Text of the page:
Enable Sidecars in all workloads
An Istio sidecar proxy adds a workload into the mesh.
Proxies connect with the control plane and provide Service Mesh functionality.
Automatically providing metrics, logs and traces is a major feature of the sidecar.
In the previous steps we have added a sidecar only in the travel-control namespace’s control workload.
We have added new powerful features but the application is still missing visibility from other workloads.
Step 1Switch to the Workload graph and select multiple namespaces to identify missing sidecars in the Travel Demo application
That control workload provides good visibility of its traffic, but telemetry is partially enabled, as travel-portal and travel-agency workloads don’t have sidecar proxies.
Step 2Enable proxy injection in travel-portal and travel-agency namespaces
In the First Steps of this tutorial we didn’t inject the sidecar proxies on purpose to show a scenario where only some workloads may have sidecars.
Typically, Istio users annotate namespaces before the deployment to allow Istio to automatically add the sidecar when the application is rolled out into the cluster. Perform the following commands:
kubectl label namespace travel-agency istio-injection=enabled kubectl label namespace travel-portal istio-injection=enabled kubectl rollout restart deploy -n travel-portal kubectl rollout restart deploy -n travel-agency
Verify that travel-control, travel-portal and travel-agency workloads have sidecars deployed:
Step 3Verify updated telemetry for travel-portal and travel-agency namespaces
The graph provides a powerful set of Graph Features to visualize the traffic topology of the service mesh.
In this step, we will show how to use the Graph to show relevant information in the context of the Travel Demo application.
Our goal will be to identify the most critical service of the demo application.
Step 1Select all travel- namespaces in the graph and enable Traffic Distribution edge labels in the Display Options:
Review the status of the mesh, everything seems healthy, but also note that hotels service has more load compared to other services inlcuded in the travel-agency namespace.
Step 2Select the hotels service, use the graph side-panel to select a trace from the Traces tab:
Combining telemetry and tracing information will show that there are traces started from a portal that involve multiple services but also other traces that only consume the hotels service.
Step 3Select the main travels application and double-click to zoom in
The graph can focus on an element to study a particular context in detail. Note that a contextual menu is available using right-click, to easily shortcut the navigation to other sections.
Kiali provides Detail Views to navigate into applications, workloads and services.
These views provide information about the structure, health, metrics, logs, traces and Istio configuration for any application component.
In this tutorial we are going to learn how to use them to examine the main travels application of our example.
Step 1Navigate to the travels application
An application is an abstract group of workloads and services labeled with the same “application” name.
From Service Mesh perspective this concept is significant as telemetry and tracing signals are mainly grouped by “application” even if multiple workloads are involved.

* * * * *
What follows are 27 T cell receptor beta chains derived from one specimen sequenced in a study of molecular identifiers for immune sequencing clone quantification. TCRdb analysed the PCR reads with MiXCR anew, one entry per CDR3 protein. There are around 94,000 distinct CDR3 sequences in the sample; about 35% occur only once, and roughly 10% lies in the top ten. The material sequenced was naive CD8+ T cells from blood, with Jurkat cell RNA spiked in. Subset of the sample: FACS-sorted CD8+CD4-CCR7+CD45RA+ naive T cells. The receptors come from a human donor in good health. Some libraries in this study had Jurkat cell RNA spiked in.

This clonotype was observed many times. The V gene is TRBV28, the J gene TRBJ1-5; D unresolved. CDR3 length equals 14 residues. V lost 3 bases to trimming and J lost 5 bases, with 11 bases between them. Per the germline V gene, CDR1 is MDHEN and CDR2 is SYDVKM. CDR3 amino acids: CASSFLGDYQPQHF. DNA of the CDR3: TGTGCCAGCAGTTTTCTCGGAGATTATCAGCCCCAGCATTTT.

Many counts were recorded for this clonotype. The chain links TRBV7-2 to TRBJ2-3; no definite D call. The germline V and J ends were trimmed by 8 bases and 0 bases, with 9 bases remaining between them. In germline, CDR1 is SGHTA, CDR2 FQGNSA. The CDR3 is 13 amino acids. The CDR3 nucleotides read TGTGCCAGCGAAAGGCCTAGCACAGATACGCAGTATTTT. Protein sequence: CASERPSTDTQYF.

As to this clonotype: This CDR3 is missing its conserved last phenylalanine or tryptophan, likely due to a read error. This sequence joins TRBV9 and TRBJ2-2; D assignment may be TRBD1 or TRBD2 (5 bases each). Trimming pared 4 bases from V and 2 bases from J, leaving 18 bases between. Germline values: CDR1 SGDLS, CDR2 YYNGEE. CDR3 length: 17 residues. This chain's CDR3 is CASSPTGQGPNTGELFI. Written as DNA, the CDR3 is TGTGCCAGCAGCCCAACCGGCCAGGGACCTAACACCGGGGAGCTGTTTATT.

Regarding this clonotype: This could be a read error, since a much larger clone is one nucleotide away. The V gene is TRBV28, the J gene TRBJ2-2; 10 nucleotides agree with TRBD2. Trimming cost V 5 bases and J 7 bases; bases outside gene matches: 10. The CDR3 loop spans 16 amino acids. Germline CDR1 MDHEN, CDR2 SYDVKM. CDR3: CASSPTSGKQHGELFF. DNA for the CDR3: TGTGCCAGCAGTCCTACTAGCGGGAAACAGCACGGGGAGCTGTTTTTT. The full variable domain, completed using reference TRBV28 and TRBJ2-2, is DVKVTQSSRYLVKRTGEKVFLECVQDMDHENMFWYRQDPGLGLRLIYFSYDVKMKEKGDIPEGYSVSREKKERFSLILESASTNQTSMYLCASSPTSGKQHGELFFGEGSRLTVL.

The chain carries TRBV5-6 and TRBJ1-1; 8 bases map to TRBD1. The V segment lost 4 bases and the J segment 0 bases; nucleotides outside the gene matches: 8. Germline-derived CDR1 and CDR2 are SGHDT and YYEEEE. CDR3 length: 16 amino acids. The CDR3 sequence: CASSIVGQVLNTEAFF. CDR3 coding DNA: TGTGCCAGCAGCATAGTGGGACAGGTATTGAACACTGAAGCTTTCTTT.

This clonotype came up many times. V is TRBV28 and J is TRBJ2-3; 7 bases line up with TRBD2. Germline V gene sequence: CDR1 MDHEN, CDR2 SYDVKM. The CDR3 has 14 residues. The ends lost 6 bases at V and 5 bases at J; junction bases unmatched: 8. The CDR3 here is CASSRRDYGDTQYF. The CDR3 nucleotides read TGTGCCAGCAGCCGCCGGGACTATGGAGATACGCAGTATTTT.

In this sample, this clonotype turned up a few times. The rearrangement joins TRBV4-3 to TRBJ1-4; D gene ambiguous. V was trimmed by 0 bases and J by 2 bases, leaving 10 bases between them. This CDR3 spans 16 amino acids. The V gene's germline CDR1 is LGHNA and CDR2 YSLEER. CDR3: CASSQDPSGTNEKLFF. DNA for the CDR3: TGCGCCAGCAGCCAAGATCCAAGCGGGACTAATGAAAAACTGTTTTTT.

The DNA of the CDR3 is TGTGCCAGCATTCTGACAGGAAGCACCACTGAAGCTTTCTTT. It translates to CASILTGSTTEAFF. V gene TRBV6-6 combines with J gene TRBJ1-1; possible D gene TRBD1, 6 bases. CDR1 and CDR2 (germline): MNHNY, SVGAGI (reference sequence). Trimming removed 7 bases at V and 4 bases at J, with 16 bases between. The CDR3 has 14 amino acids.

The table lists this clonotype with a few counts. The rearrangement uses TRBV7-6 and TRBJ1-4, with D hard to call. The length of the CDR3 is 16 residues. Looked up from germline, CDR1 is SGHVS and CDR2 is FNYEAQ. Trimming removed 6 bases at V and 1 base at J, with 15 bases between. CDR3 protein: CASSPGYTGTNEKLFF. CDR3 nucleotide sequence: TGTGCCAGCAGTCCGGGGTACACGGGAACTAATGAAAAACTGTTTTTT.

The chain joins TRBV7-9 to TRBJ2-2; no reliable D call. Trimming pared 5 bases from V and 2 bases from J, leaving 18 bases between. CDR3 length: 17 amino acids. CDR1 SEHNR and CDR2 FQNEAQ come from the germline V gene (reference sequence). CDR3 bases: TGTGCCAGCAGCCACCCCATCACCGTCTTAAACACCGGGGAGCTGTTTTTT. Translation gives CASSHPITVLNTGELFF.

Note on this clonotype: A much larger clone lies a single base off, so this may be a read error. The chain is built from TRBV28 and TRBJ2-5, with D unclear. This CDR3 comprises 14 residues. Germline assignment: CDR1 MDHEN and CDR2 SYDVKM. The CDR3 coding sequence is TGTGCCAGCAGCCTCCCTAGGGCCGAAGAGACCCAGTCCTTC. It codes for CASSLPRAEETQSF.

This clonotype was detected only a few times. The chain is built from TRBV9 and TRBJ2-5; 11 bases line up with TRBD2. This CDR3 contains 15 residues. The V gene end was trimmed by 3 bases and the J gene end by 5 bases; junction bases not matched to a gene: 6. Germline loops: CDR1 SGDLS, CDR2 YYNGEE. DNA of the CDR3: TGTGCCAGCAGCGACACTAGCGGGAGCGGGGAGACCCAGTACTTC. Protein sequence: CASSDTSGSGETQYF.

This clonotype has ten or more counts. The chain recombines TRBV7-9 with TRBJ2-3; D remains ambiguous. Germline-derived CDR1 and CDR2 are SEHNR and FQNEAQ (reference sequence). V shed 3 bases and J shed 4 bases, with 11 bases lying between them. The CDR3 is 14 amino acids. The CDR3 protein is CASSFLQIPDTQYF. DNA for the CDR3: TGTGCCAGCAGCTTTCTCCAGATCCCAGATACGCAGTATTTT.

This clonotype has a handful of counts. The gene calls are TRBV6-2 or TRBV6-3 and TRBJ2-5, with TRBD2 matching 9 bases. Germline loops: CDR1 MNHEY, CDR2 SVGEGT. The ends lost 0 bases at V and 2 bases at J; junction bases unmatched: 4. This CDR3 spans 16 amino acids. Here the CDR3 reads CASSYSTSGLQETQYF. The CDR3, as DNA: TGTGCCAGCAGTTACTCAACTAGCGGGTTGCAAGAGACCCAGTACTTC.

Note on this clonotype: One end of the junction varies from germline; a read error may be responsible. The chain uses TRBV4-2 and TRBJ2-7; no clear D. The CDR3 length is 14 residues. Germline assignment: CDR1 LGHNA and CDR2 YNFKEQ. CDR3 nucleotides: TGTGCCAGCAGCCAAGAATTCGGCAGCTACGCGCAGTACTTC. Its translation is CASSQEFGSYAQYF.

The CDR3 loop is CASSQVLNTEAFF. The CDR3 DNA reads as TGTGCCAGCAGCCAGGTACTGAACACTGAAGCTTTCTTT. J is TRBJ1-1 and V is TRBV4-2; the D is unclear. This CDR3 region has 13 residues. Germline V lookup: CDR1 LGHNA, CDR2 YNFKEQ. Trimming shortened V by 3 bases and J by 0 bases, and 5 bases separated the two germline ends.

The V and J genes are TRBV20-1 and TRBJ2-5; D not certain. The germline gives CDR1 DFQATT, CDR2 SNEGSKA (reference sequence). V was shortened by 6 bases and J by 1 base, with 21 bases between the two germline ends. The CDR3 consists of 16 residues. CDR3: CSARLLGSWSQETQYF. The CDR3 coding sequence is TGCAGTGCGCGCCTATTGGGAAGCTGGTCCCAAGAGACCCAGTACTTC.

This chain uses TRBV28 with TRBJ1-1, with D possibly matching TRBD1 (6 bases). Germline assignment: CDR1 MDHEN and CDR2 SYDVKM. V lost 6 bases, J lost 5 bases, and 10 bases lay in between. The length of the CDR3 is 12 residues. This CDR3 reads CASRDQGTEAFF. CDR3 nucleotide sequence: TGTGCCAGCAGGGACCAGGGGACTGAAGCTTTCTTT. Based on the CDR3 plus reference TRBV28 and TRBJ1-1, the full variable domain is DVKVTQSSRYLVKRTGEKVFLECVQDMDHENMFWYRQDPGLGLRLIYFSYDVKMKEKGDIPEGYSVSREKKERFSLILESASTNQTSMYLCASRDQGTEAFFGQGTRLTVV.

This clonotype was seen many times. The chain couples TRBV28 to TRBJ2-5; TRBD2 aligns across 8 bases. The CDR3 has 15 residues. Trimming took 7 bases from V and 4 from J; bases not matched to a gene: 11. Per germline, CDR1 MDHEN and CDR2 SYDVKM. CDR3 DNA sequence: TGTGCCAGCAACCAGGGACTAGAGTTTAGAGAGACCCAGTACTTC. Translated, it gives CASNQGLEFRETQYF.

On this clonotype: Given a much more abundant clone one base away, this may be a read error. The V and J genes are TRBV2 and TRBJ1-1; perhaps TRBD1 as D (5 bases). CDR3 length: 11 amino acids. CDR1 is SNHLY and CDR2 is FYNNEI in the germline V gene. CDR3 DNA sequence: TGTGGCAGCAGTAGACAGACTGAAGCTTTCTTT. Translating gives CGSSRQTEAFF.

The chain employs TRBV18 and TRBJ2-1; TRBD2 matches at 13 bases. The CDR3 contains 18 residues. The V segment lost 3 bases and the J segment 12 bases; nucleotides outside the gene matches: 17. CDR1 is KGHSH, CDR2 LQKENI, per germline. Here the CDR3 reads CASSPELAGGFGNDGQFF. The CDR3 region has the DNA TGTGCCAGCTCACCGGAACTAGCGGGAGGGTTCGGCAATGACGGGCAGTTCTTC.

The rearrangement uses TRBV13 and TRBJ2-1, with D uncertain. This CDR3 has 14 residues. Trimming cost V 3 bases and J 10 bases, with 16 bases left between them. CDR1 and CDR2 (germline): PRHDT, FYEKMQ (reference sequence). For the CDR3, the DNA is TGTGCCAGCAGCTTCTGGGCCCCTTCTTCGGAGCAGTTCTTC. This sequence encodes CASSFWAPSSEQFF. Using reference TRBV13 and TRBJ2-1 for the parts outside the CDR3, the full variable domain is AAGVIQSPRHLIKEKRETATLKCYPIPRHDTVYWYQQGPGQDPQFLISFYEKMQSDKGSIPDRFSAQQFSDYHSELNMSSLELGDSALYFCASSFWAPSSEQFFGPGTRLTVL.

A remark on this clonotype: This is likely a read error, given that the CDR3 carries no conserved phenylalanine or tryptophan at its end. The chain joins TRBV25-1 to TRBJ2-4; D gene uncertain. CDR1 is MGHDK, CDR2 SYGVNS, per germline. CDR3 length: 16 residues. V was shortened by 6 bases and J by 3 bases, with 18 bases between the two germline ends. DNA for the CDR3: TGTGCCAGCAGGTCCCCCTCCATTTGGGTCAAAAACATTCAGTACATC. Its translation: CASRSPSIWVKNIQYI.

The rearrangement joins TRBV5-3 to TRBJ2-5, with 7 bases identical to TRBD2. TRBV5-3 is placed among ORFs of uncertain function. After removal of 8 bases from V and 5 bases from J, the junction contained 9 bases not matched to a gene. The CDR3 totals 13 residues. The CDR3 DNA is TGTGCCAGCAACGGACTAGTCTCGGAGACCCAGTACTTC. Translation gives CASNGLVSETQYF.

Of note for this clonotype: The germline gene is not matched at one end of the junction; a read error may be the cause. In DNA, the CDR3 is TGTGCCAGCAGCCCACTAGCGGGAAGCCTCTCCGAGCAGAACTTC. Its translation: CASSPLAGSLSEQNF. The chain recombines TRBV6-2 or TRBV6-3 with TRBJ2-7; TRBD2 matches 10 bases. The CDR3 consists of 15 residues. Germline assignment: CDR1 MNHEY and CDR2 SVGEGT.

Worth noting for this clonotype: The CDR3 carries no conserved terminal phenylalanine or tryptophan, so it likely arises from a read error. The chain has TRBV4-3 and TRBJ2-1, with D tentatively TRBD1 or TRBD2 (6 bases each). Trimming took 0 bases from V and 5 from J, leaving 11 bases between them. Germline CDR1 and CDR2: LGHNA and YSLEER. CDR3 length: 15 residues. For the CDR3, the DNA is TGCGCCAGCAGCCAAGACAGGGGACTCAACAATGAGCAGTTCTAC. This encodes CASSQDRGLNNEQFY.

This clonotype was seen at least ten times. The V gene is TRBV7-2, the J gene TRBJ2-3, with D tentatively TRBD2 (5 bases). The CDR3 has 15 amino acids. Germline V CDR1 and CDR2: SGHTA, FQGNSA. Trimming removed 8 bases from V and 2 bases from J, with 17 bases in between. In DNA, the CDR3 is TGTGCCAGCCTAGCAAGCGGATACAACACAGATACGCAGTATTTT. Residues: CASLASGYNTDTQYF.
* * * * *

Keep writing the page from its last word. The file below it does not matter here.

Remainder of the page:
At this point of the tutorial, the travels application is quite simple, just a travels-v1 workload exposed through the travels service. Navigate to the travels-v1 workload detail by clicking the link in the travels application overview.
Step 2Examine Outbound Metrics of travels-v1 workload
The Metrics tab provides a powerful visualization of telemetry collected by the Istio proxy sidecar. It presents a dashboard of charts, each of which can be expanded for closer inspection. Expand the Request volume chart:
Metrics Settings provides multiple predefined criteria out-of-the-box. Additionally, enable the spans checkbox to correlate metrics and tracing spans in a single chart.
We can see in the context of the Travels application, the hotels service request volume differs from that of the other travel-agency services.
By examining the Request Duration chart also shows that there is no suspicious delay, so probably this asymmetric volume is part of the application business' logic.
Step 3Review Logs of travels-v1 workload
The Logs tab provides a unified view of application container logs with the Istio sidecar proxy logs. It also offers a spans checkbox, providing a correlated view of both logs and tracing, helping identify spans of interest.
From the application container log we can spot that there are two main business methods: GetDestinations and GetTravelQuote.
In the Istio sidecar proxy log we see that GetDestinations invokes a
GET /hotels request without parameters.
However, GetTravelQuote invokes multiple requests to other services using a specific city as a parameter.
Then, as discussed in the Travel Demo design, an initial query returns all available hotels before letting the user choose one and then get specific quotes for other destination services.
That scenario is shown in the increase of the hotels service utilization.
Step 4Review Traces of workload-v1
Now we have identified that the hotels service has more use than other travel-agency services.
The next step is to get more context to answer if some particular service is acting slower than expected.
The Traces tab allows comparison between traces and metrics histograms, letting the user determine if a particular spike is expected in the context of average values.
In the same context, individual spans can be compared in more detail, helping to identify a problematic step in the broader scenario.